Tech’splaining: Audi Driver Assistance Systems Review

  • Christian Wardlaw has 25 years of experience serving in automotive editorial leadership roles with Autobytel, Edmunds, J.D. Power, and Tribune Publishing. A married father of four, Chris is based in the Los Angeles suburbs and believes fuel cell electric vehicles will power the future.

can be reached at
  • Christian Wardlaw has 25 years of experience serving in automotive editorial leadership roles with Autobytel, Edmunds, J.D. Power, and Tribune Publishing. A married father of four, Chris is based in the Los Angeles suburbs and believes fuel cell electric vehicles will power the future.

can be reached at
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My wife’s uncle is elderly, and his hearing and vision aren’t as sharp as they once were. He wants to buy a Tesla because he thinks it will drive him around just as soon as Elon Musk snaps his fingers and performs an over-the-air (OTA) software update in order to make it so.

“Do you want an electric car?” I asked him recently over dinner.

“No, I don’t care about that. I want a car that drives itself.” he replied.

After that clarification, I told him that no cars can drive themselves yet, but lots of cars offer both advanced driving assist systems (ADAS) and OTA software updates. Cadillac SuperCruise is leading the charge as far as ADAS is concerned, I told him, and companies like Toyota offer ADAS complete with lane centering capability as standard equipment on vehicles as affordable as the Toyota Corolla.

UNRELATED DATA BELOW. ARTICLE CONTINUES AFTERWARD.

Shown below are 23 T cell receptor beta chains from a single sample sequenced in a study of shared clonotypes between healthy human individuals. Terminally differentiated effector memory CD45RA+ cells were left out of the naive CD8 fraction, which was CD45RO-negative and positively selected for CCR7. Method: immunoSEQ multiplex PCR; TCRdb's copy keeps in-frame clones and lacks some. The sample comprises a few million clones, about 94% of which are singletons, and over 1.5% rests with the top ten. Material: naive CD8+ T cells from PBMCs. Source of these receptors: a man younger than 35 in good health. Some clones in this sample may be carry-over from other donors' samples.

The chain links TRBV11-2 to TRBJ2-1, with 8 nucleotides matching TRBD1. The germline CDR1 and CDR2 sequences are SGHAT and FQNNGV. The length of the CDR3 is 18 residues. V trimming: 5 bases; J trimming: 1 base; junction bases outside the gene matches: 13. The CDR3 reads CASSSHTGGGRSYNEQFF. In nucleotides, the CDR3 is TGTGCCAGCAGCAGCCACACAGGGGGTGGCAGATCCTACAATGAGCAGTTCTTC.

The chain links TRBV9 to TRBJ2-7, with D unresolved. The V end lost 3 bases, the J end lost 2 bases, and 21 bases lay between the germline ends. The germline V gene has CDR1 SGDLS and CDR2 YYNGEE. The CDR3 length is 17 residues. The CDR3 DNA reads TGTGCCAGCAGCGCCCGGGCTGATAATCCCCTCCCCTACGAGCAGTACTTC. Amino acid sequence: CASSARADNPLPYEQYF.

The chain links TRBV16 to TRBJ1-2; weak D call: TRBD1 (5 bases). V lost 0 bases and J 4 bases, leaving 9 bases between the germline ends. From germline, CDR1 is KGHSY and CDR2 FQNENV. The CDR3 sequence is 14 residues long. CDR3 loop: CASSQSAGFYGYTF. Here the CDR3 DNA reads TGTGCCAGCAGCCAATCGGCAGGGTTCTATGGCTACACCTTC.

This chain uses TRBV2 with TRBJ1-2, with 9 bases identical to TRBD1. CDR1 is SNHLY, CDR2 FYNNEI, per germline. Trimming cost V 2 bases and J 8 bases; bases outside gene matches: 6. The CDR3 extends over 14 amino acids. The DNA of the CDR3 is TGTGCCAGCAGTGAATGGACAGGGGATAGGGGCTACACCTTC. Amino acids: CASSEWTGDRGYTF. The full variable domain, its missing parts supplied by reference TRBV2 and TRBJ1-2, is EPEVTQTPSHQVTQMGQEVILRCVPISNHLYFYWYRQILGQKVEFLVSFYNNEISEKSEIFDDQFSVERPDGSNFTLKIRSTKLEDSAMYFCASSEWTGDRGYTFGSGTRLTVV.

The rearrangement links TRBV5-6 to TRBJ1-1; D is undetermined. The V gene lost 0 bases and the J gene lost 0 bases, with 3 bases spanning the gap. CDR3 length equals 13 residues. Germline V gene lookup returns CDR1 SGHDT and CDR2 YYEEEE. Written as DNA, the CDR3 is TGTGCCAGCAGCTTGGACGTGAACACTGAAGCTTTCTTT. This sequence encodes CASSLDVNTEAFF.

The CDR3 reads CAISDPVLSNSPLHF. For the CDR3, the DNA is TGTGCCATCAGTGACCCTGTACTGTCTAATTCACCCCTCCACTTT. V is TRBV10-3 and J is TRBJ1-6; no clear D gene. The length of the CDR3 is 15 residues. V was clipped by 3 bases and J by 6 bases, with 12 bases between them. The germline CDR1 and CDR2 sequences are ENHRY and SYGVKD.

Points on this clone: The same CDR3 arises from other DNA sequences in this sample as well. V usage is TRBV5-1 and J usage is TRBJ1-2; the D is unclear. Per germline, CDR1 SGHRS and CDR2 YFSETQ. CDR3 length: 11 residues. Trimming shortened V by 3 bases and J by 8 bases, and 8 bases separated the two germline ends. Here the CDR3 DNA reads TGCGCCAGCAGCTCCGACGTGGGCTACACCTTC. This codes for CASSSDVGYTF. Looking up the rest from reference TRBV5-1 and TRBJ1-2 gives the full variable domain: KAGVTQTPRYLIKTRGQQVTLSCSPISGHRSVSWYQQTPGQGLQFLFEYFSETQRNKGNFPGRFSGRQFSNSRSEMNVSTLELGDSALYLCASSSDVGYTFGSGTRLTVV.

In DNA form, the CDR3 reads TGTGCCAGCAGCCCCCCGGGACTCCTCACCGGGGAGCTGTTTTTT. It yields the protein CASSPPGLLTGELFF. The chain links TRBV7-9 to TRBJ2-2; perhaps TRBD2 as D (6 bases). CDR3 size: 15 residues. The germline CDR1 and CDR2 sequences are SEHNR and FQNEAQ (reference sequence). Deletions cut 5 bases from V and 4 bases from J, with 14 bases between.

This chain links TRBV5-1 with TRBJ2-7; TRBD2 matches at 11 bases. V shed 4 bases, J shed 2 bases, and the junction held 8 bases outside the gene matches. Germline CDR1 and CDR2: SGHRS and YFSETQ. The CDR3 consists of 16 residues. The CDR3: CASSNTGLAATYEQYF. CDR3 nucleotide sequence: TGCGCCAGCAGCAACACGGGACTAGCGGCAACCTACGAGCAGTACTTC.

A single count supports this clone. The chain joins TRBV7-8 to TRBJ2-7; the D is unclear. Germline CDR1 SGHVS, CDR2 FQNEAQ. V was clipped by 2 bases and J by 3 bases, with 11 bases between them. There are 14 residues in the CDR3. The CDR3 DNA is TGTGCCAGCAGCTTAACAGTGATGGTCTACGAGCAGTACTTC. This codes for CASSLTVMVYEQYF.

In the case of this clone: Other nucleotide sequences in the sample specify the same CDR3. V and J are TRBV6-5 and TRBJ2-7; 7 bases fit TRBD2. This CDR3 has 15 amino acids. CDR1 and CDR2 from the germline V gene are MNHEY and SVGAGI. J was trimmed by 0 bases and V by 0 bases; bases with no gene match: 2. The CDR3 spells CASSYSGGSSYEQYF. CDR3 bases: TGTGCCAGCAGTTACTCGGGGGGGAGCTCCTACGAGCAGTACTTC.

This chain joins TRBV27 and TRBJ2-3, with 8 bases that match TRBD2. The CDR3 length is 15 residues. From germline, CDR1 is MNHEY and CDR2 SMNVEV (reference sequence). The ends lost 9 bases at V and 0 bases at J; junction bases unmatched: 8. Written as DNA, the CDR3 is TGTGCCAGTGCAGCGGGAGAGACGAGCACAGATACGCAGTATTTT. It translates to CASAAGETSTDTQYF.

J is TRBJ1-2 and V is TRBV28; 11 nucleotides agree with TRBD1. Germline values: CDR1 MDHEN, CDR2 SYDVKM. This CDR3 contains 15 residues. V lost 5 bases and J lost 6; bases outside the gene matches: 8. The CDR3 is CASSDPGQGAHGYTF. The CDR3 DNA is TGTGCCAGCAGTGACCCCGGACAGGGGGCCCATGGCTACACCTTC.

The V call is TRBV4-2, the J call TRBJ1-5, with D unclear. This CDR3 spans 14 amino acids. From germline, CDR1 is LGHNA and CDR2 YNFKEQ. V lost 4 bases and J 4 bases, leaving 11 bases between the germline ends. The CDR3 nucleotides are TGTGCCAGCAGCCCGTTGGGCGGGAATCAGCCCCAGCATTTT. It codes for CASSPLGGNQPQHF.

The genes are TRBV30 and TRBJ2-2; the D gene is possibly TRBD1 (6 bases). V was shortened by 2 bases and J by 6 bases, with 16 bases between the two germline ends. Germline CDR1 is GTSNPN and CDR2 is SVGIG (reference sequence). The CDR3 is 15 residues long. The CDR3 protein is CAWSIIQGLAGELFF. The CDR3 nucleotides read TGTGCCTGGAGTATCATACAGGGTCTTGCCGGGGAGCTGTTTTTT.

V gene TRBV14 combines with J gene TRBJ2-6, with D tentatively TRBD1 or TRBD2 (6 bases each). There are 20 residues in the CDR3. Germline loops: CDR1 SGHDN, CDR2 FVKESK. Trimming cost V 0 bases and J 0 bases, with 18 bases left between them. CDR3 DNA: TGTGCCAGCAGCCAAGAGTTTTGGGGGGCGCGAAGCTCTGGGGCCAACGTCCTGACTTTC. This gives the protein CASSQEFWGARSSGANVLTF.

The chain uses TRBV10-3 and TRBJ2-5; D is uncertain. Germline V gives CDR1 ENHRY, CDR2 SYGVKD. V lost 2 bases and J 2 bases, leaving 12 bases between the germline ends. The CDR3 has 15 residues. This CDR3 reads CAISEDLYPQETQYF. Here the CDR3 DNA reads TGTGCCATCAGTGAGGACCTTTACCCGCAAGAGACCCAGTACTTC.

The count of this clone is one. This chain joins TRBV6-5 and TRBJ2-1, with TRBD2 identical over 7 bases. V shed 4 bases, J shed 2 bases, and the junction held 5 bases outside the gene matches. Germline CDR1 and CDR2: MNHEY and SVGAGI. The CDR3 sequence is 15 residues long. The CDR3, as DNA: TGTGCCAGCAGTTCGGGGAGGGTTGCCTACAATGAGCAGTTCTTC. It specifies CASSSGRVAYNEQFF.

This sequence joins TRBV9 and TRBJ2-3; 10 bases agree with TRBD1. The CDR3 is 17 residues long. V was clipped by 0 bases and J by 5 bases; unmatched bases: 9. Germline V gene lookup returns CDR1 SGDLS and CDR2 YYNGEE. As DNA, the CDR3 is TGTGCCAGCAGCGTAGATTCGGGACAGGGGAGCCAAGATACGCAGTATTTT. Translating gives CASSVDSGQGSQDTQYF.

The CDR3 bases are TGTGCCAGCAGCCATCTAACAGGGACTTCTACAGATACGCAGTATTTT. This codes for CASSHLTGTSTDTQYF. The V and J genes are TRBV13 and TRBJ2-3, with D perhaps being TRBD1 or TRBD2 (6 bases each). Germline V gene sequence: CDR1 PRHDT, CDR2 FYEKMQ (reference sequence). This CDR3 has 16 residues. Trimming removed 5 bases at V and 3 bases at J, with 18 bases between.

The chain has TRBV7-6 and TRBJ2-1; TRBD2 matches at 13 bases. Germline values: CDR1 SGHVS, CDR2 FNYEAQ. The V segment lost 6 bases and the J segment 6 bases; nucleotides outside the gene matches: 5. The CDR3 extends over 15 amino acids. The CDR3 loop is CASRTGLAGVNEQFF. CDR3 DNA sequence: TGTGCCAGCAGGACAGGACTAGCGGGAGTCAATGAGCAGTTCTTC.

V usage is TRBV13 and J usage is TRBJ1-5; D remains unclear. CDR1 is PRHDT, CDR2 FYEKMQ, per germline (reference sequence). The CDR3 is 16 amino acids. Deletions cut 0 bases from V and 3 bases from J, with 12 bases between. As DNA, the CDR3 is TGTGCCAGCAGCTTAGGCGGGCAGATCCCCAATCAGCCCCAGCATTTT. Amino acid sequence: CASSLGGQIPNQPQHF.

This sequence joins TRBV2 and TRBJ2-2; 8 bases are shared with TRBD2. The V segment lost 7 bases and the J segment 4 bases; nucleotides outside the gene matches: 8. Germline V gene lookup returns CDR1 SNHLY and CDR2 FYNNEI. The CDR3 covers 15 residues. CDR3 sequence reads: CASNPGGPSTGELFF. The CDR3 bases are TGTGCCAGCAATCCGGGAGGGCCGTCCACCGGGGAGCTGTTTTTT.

He had no idea. Such is the Cult of Tesla.

Then, following this discussion, we delved into the challenges associated with the weather in northwestern Indiana, where he lives. Snow, fog, and rain can render current ADAS inoperable, just when his fading vision and hearing might need it the most. I hated to tell him that his dream of owning a self-driving car that works in any kind of weather might still be years, if not decades, away.

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After dinner, I took him on a test drive in a brand-spankin’ new 2019 Audi A7 equipped with the Prestige and Driver Assistance option packages. These upgrades equip the redesigned A7 with every ADAS technology that Audi offers except for Night Vision Assist.

As we worked our way through evening traffic in Los Angeles, Audi’s technology array impressed my wife’s uncle. But at the same time, it dismayed him because the latest Audi ADAS is still a long way from fully self-driving in terms of capability.

Audi A7 Driver Assistance Technology Highlights

2019 Audi A7 Prestige painted Triton Blue
The redesigned 2019 Audi A7 is loaded with the latest in advanced driving assistance systems from the luxury automaker. (Christian Wardlaw)

When you buy an Audi A7, it includes the following ADAS technologies as standard equipment:

  • Audi Pre Sense Basic – Prepares cabin for a frontal impact